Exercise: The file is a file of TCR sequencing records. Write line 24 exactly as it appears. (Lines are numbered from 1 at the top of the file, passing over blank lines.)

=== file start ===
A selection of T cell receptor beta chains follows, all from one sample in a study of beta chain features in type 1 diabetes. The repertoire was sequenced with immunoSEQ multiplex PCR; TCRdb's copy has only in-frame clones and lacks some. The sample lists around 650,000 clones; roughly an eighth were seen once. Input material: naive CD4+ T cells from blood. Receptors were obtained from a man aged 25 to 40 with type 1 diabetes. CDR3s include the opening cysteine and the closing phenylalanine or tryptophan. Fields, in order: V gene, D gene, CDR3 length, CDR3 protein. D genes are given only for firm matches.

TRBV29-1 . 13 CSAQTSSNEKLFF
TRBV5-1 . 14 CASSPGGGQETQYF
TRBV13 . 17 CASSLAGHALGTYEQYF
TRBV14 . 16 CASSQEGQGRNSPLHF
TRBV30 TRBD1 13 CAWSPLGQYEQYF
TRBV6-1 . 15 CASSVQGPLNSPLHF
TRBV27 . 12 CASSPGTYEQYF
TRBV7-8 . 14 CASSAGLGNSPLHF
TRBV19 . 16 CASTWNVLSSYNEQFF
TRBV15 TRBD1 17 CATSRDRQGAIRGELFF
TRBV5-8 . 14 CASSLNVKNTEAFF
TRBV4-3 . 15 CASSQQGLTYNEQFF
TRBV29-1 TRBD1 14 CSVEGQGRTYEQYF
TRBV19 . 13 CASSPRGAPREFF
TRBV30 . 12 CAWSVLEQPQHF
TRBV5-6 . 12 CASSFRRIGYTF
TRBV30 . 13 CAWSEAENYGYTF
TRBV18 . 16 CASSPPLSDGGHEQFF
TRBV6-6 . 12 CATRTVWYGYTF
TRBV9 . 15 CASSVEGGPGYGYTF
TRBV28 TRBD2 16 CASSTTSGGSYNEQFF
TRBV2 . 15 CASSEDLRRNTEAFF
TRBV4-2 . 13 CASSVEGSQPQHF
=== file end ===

TRBV4-2 . 13 CASSVEGSQPQHF